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Sun-Times Owners Say They Could Shut Down The Paper If Tronc Deal Falls Through: Report

By Rachel Cromidas in News on Jul 7, 2017 8:41PM

Getty Images / Photo: Scott Olson

The owners of the Sun-Times say they may shut down the Chicago-based newspaper if the deal for publishing company tronc (formerly known as Tribune Publishing, as in the Chicago Tribune) to buy the paper and other media properties falls through.

Wrapports, the company that owns the Sun-Times, struck a deal with tronc for the sale of the paper earlier this year, but the deal is pending the approval of the Justice Department's anti-trust division. The Justice Department has called for competing offers, but so far few have panned out, possibly because the Sun-Times and other papers that Wrapports publishes are losing money. One element of the costs that favors tronc's bid: According to Crain's, Wrapports currently pays tronc $25 million a year to print and distribute the Sun-Times at its print and distribution warehouse.

Wrapports has been waiting for another investor, a group led by ex-Ald. Edwin Eisendrath, to finalize a competing offer against tronc's bid, but Crain's is now reporting that the group has until just early next week before Wrapports and tronc move forward together. The group would need to have more than $11 million in order to successfully buy the paper, along with Wrapport's local weekly, the Chicago Reader, due to the operational costs. Crain's sources say the papers are currently operating at a $4.5 million annual loss:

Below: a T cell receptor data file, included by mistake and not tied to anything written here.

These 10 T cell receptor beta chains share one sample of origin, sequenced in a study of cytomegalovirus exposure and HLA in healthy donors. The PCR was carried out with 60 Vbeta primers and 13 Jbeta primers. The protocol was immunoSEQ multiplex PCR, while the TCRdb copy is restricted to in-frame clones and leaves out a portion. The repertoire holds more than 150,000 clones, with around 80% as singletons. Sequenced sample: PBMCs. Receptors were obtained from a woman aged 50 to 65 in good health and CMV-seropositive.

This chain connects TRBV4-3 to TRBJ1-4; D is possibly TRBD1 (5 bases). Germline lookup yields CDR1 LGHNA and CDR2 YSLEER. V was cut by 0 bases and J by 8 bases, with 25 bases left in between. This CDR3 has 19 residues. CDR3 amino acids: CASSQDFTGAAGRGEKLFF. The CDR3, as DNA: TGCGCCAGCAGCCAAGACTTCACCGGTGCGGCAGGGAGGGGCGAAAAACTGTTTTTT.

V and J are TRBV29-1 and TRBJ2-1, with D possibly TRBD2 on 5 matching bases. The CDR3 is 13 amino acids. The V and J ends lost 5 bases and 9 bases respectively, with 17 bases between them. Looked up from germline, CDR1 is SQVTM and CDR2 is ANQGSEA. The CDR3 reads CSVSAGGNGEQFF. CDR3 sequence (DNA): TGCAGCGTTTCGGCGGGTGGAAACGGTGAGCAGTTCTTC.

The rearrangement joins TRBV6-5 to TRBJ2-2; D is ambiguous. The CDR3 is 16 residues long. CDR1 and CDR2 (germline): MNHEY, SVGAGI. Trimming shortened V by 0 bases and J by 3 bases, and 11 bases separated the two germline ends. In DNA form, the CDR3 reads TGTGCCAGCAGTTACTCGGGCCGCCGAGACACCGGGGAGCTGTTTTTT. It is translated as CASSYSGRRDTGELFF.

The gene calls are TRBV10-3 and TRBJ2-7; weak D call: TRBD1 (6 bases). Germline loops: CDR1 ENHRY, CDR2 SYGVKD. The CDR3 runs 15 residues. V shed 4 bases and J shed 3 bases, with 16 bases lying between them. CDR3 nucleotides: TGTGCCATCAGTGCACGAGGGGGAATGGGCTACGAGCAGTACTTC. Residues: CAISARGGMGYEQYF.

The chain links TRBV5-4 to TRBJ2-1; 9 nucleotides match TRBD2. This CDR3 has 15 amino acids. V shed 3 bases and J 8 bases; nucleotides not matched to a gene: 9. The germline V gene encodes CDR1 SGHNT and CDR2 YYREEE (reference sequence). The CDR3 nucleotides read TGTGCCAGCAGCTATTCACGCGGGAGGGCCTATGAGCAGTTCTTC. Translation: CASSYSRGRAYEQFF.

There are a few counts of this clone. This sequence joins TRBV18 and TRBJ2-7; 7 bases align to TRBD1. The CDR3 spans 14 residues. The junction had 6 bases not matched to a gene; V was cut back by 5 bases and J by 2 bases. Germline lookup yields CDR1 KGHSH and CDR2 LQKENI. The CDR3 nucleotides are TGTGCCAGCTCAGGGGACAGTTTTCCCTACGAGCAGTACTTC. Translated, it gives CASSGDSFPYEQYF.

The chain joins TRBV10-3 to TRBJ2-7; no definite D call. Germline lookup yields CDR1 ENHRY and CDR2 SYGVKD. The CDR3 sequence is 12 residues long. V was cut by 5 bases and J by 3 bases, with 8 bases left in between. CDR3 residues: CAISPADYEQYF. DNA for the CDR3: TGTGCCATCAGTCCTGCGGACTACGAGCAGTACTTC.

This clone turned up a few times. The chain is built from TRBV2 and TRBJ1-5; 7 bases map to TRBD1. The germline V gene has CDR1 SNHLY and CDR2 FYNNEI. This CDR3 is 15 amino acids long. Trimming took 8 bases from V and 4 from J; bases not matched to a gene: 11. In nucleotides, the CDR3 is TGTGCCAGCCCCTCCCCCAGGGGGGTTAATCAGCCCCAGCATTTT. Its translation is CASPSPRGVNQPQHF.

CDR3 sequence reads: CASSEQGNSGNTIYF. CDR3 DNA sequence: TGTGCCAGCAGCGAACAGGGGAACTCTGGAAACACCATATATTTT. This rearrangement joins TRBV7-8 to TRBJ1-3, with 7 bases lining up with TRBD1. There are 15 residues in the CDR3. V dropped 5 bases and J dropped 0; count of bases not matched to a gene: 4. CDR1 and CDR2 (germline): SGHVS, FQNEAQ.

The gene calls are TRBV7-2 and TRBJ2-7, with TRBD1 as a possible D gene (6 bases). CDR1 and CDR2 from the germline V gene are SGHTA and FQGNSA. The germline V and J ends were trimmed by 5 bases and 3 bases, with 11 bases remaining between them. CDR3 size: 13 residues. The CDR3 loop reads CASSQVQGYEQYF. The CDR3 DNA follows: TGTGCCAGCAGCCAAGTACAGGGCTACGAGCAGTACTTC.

"If they're not going to be ready on Monday, we're moving on," said Brad Bulkley, an investment banker handling negotiations for Wrapports.

If the Justice Department's antitrust division goes to court to try to halt a merger with Tronc, Wrapports owners are prepared to shut down the Sun-Times, said sources familiar with the talks.

The goal of Eisendrath and other investors—including some members of the Chicago News Guild, the union that represents some Sun-Times employees and Bill Brandt, who told Crain's he was investing at least close to $2 million—would be to keep the papers independent and separate from the Chicago Tribune.

Brandt called the purchase a "civic duty":

"Without a free press, America is doomed," Brandt said. "In the current environment, the free press has never been more important."